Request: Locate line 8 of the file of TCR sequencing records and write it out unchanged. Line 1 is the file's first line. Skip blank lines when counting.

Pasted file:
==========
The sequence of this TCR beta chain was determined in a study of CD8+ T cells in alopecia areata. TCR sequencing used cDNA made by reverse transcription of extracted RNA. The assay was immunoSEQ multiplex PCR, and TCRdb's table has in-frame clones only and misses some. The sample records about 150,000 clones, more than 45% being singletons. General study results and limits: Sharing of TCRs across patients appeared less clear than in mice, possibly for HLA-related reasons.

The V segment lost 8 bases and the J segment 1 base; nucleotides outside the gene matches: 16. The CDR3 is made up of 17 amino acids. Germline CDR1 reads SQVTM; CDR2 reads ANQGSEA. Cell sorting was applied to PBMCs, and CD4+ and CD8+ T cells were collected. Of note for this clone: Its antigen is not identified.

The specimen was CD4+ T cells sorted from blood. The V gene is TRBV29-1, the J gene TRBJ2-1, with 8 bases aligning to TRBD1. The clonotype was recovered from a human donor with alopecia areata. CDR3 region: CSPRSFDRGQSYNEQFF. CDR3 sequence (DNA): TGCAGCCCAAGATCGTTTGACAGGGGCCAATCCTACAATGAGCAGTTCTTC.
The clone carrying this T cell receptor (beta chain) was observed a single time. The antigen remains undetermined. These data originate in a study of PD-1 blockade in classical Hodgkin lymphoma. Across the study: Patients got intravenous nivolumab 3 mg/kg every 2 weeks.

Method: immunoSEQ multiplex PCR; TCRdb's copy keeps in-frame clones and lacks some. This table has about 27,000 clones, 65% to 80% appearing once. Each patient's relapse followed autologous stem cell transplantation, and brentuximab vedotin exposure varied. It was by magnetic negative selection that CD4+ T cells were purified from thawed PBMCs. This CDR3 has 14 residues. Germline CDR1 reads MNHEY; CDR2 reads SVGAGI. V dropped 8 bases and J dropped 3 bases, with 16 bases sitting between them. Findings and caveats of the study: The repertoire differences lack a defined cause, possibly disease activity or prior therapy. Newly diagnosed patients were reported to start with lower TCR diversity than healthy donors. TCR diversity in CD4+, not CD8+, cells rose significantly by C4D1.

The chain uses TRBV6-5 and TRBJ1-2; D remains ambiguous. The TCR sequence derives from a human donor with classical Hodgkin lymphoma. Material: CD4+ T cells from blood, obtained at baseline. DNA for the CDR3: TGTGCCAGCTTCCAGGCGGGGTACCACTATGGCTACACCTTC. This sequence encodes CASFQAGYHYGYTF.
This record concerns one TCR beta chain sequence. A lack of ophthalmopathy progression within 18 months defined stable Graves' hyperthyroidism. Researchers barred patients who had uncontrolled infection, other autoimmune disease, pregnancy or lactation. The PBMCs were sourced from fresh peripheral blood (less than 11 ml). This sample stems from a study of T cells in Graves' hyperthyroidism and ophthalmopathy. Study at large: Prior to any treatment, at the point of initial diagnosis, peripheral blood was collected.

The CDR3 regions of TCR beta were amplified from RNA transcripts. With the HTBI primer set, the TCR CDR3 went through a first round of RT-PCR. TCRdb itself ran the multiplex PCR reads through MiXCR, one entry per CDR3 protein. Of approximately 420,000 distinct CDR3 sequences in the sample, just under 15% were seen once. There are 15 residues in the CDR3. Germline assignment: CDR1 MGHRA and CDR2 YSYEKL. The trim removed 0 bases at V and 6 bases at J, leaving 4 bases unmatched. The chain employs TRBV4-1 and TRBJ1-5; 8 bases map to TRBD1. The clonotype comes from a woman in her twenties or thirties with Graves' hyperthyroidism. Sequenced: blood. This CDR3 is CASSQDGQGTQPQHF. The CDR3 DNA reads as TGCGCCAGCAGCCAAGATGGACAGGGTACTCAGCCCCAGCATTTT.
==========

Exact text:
The CDR3 regions of TCR beta were amplified from RNA transcripts. With the HTBI primer set, the TCR CDR3 went through a first round of RT-PCR. TCRdb itself ran the multiplex PCR reads through MiXCR, one entry per CDR3 protein. Of approximately 420,000 distinct CDR3 sequences in the sample, just under 15% were seen once. There are 15 residues in the CDR3. Germline assignment: CDR1 MGHRA and CDR2 YSYEKL. The trim removed 0 bases at V and 6 bases at J, leaving 4 bases unmatched. The chain employs TRBV4-1 and TRBJ1-5; 8 bases map to TRBD1. The clonotype comes from a woman in her twenties or thirties with Graves' hyperthyroidism. Sequenced: blood. This CDR3 is CASSQDGQGTQPQHF. The CDR3 DNA reads as TGCGCCAGCAGCCAAGATGGACAGGGTACTCAGCCCCAGCATTTT.